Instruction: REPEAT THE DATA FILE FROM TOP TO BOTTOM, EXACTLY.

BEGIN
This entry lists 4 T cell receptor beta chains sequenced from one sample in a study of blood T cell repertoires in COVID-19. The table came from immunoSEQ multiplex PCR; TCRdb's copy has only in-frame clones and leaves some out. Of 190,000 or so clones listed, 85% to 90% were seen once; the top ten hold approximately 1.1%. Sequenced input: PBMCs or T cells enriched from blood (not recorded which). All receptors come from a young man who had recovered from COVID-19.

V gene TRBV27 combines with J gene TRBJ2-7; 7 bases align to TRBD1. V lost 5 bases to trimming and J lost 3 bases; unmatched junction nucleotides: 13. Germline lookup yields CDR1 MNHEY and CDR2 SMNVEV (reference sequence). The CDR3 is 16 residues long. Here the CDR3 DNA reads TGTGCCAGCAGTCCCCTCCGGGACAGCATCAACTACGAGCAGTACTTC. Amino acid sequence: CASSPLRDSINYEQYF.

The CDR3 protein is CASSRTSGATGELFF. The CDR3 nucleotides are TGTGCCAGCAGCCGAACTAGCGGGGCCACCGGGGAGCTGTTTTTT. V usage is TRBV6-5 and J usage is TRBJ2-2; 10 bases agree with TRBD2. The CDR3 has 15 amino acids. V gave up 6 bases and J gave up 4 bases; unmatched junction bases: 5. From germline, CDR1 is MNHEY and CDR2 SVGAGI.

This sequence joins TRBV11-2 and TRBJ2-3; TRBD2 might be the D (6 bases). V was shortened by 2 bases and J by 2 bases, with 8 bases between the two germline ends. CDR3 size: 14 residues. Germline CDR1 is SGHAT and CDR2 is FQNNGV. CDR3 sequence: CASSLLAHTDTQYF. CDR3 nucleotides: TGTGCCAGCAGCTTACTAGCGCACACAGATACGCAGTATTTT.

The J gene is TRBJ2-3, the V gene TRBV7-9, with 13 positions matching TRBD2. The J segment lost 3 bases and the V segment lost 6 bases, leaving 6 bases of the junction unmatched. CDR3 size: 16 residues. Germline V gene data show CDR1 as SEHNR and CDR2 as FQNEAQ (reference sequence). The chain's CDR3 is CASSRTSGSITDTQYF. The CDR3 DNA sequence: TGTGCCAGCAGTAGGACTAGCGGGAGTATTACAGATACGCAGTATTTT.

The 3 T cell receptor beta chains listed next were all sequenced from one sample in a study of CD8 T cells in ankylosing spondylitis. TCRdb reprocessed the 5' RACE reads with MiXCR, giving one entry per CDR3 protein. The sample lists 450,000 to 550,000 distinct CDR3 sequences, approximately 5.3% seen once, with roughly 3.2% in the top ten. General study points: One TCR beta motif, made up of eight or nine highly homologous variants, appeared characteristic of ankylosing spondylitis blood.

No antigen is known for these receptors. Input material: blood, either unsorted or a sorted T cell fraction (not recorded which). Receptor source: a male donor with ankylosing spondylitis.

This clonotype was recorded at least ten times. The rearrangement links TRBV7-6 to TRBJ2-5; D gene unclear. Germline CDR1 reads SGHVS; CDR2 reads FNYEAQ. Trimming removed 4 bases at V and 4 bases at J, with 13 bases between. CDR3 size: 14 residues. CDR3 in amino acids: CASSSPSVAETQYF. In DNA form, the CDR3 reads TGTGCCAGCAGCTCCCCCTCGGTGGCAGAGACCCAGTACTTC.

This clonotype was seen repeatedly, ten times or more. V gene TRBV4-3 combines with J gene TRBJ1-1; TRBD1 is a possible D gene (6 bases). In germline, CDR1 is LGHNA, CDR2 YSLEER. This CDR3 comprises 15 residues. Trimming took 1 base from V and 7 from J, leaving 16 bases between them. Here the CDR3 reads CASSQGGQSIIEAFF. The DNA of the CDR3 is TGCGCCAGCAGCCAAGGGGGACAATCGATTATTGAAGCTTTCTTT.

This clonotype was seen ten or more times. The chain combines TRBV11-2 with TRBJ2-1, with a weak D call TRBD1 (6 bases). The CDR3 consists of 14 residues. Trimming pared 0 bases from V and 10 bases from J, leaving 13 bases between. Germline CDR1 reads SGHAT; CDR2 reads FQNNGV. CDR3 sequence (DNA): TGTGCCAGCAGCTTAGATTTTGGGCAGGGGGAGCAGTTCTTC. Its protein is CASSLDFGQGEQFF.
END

This entry lists 4 T cell receptor beta chains sequenced from one sample in a study of blood T cell repertoires in COVID-19. The table came from immunoSEQ multiplex PCR; TCRdb's copy has only in-frame clones and leaves some out. Of 190,000 or so clones listed, 85% to 90% were seen once; the top ten hold approximately 1.1%. Sequenced input: PBMCs or T cells enriched from blood (not recorded which). All receptors come from a young man who had recovered from COVID-19.

V gene TRBV27 combines with J gene TRBJ2-7; 7 bases align to TRBD1. V lost 5 bases to trimming and J lost 3 bases; unmatched junction nucleotides: 13. Germline lookup yields CDR1 MNHEY and CDR2 SMNVEV (reference sequence). The CDR3 is 16 residues long. Here the CDR3 DNA reads TGTGCCAGCAGTCCCCTCCGGGACAGCATCAACTACGAGCAGTACTTC. Amino acid sequence: CASSPLRDSINYEQYF.

The CDR3 protein is CASSRTSGATGELFF. The CDR3 nucleotides are TGTGCCAGCAGCCGAACTAGCGGGGCCACCGGGGAGCTGTTTTTT. V usage is TRBV6-5 and J usage is TRBJ2-2; 10 bases agree with TRBD2. The CDR3 has 15 amino acids. V gave up 6 bases and J gave up 4 bases; unmatched junction bases: 5. From germline, CDR1 is MNHEY and CDR2 SVGAGI.

This sequence joins TRBV11-2 and TRBJ2-3; TRBD2 might be the D (6 bases). V was shortened by 2 bases and J by 2 bases, with 8 bases between the two germline ends. CDR3 size: 14 residues. Germline CDR1 is SGHAT and CDR2 is FQNNGV. CDR3 sequence: CASSLLAHTDTQYF. CDR3 nucleotides: TGTGCCAGCAGCTTACTAGCGCACACAGATACGCAGTATTTT.

The J gene is TRBJ2-3, the V gene TRBV7-9, with 13 positions matching TRBD2. The J segment lost 3 bases and the V segment lost 6 bases, leaving 6 bases of the junction unmatched. CDR3 size: 16 residues. Germline V gene data show CDR1 as SEHNR and CDR2 as FQNEAQ (reference sequence). The chain's CDR3 is CASSRTSGSITDTQYF. The CDR3 DNA sequence: TGTGCCAGCAGTAGGACTAGCGGGAGTATTACAGATACGCAGTATTTT.

The 3 T cell receptor beta chains listed next were all sequenced from one sample in a study of CD8 T cells in ankylosing spondylitis. TCRdb reprocessed the 5' RACE reads with MiXCR, giving one entry per CDR3 protein. The sample lists 450,000 to 550,000 distinct CDR3 sequences, approximately 5.3% seen once, with roughly 3.2% in the top ten. General study points: One TCR beta motif, made up of eight or nine highly homologous variants, appeared characteristic of ankylosing spondylitis blood.

No antigen is known for these receptors. Input material: blood, either unsorted or a sorted T cell fraction (not recorded which). Receptor source: a male donor with ankylosing spondylitis.

This clonotype was recorded at least ten times. The rearrangement links TRBV7-6 to TRBJ2-5; D gene unclear. Germline CDR1 reads SGHVS; CDR2 reads FNYEAQ. Trimming removed 4 bases at V and 4 bases at J, with 13 bases between. CDR3 size: 14 residues. CDR3 in amino acids: CASSSPSVAETQYF. In DNA form, the CDR3 reads TGTGCCAGCAGCTCCCCCTCGGTGGCAGAGACCCAGTACTTC.

This clonotype was seen repeatedly, ten times or more. V gene TRBV4-3 combines with J gene TRBJ1-1; TRBD1 is a possible D gene (6 bases). In germline, CDR1 is LGHNA, CDR2 YSLEER. This CDR3 comprises 15 residues. Trimming took 1 base from V and 7 from J, leaving 16 bases between them. Here the CDR3 reads CASSQGGQSIIEAFF. The DNA of the CDR3 is TGCGCCAGCAGCCAAGGGGGACAATCGATTATTGAAGCTTTCTTT.

This clonotype was seen ten or more times. The chain combines TRBV11-2 with TRBJ2-1, with a weak D call TRBD1 (6 bases). The CDR3 consists of 14 residues. Trimming pared 0 bases from V and 10 bases from J, leaving 13 bases between. Germline CDR1 reads SGHAT; CDR2 reads FQNNGV. CDR3 sequence (DNA): TGTGCCAGCAGCTTAGATTTTGGGCAGGGGGAGCAGTTCTTC. Its protein is CASSLDFGQGEQFF.